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Page 68 - HAPPY the man whose wish and care A few paternal acres bound, Content to breathe his native air, In his own ground ; Whose herds with milk, whose fields with bread, Whose flocks supply him with attire ; Whose trees in Summer yield him shade, In Winter fire.
Page 68 - ... shade. In winter fire. Blest, who can unconcern'dly find Hours, days, and years slide soft away. In health of body, peace of mind, Quiet by day. Sound sleep by night; study and ease, Together mixt; sweet recreation: And innocence, which most does please With meditation.
Page 236 - Inarime is an epitome of the whole earth, containing, within the compafs of eighteen miles, a wonderful variety of hills, vales, ragged rocks, fruitful plains, and barren mountains, all thrown together in a moft romantic confufion.
Page 243 - Tonson had just such another design of going to Cambridge, expecting there the copy of a new kind of Horace from Dr. , and if Mr.
Page 354 - Remember, it was at such a time that the greatest lights of antiquity dazzled and blazed the most in their retreat, in their exile, or in their death ; but why do I talk of dazzling or blazing? it was then that they did good, that they gave light, and that they became guides to mankind.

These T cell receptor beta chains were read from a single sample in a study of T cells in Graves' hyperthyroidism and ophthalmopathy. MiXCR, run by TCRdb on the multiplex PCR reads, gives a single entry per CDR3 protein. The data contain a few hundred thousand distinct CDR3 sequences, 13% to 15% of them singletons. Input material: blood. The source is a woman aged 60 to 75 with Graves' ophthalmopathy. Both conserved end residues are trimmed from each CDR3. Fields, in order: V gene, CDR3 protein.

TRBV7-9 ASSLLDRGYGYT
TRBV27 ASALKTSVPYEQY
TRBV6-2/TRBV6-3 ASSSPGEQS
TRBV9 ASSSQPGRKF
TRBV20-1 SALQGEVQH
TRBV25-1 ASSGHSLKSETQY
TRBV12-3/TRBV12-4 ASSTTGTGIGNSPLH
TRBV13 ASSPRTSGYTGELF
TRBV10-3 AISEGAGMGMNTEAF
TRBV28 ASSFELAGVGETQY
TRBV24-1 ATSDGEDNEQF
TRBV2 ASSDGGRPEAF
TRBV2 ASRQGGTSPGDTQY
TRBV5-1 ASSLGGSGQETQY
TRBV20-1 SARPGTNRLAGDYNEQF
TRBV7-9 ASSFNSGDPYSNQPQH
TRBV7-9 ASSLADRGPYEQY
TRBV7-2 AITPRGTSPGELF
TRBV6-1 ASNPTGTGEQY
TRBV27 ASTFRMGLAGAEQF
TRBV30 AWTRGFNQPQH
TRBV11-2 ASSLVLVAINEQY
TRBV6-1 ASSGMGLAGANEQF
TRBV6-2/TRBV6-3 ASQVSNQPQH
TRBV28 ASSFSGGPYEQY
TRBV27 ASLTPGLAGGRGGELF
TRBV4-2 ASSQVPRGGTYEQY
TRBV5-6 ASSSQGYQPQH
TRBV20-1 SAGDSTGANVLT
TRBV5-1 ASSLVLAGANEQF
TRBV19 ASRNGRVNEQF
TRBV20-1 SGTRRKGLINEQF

Page 184 - ... an advantage not very common to young men, that the attractions of the world have not dazzled me very much...
Page 271 - I need not tell you how much a man of his turn entertained me ; but I must acquaint you, there is a vivacity and gaiety of disposition, almost peculiar to him, which make it impossible to part from him without that uneasiness which generally succeeds all our pleasure.
Page 243 - Now damn them ! what if they should put it into the newspaper, how you and I went together to Oxford ? what would I care? If I should go down into Sussex, they would say I was gone to the Speaker. But what of that ? If my son were but big enough to go on with the business, by G — d I would keep as good company as old Jacob.
Page 288 - ... agreeing not ill with the little dripping murmur, and the aquatic idea of the whole place. " It wants nothing to complete it but a good statue, with an inscription...
Page 218 - But after all I have said of this great man, there is no rupture between us. We are each of us so civil and obliging, that neither thinks he is obliged : and I, for my part, treat with him, as we do with the Grand Monarch ; who has too many great qualities...